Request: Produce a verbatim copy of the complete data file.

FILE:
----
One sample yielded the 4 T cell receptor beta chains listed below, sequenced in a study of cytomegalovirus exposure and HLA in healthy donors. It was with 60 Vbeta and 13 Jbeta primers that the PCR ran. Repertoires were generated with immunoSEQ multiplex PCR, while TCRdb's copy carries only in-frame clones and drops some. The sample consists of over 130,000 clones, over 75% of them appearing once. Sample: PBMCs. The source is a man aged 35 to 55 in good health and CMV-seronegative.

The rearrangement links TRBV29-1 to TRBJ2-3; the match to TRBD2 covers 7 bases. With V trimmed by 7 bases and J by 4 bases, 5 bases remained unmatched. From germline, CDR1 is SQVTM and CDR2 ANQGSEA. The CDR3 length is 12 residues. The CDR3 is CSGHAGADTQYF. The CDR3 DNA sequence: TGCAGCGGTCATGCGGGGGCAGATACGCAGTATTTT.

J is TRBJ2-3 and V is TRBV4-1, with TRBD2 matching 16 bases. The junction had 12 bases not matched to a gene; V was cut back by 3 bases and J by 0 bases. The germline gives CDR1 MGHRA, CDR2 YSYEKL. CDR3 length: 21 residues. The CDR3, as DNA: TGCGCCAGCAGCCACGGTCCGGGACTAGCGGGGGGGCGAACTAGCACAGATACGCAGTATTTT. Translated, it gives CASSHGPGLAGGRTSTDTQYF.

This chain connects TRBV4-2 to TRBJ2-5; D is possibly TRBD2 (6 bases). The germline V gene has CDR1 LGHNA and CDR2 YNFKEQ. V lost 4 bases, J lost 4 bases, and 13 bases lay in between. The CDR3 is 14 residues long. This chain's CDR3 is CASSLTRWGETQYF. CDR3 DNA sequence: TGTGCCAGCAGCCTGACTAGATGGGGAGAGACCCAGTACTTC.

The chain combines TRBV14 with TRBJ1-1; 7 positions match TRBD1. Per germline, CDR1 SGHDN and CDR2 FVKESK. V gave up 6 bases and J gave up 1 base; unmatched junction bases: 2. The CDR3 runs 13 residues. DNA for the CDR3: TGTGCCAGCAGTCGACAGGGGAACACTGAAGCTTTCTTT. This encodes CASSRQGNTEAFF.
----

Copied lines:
One sample yielded the 4 T cell receptor beta chains listed below, sequenced in a study of cytomegalovirus exposure and HLA in healthy donors. It was with 60 Vbeta and 13 Jbeta primers that the PCR ran. Repertoires were generated with immunoSEQ multiplex PCR, while TCRdb's copy carries only in-frame clones and drops some. The sample consists of over 130,000 clones, over 75% of them appearing once. Sample: PBMCs. The source is a man aged 35 to 55 in good health and CMV-seronegative.

The rearrangement links TRBV29-1 to TRBJ2-3; the match to TRBD2 covers 7 bases. With V trimmed by 7 bases and J by 4 bases, 5 bases remained unmatched. From germline, CDR1 is SQVTM and CDR2 ANQGSEA. The CDR3 length is 12 residues. The CDR3 is CSGHAGADTQYF. The CDR3 DNA sequence: TGCAGCGGTCATGCGGGGGCAGATACGCAGTATTTT.

J is TRBJ2-3 and V is TRBV4-1, with TRBD2 matching 16 bases. The junction had 12 bases not matched to a gene; V was cut back by 3 bases and J by 0 bases. The germline gives CDR1 MGHRA, CDR2 YSYEKL. CDR3 length: 21 residues. The CDR3, as DNA: TGCGCCAGCAGCCACGGTCCGGGACTAGCGGGGGGGCGAACTAGCACAGATACGCAGTATTTT. Translated, it gives CASSHGPGLAGGRTSTDTQYF.

This chain connects TRBV4-2 to TRBJ2-5; D is possibly TRBD2 (6 bases). The germline V gene has CDR1 LGHNA and CDR2 YNFKEQ. V lost 4 bases, J lost 4 bases, and 13 bases lay in between. The CDR3 is 14 residues long. This chain's CDR3 is CASSLTRWGETQYF. CDR3 DNA sequence: TGTGCCAGCAGCCTGACTAGATGGGGAGAGACCCAGTACTTC.

The chain combines TRBV14 with TRBJ1-1; 7 positions match TRBD1. Per germline, CDR1 SGHDN and CDR2 FVKESK. V gave up 6 bases and J gave up 1 base; unmatched junction bases: 2. The CDR3 runs 13 residues. DNA for the CDR3: TGTGCCAGCAGTCGACAGGGGAACACTGAAGCTTTCTTT. This encodes CASSRQGNTEAFF.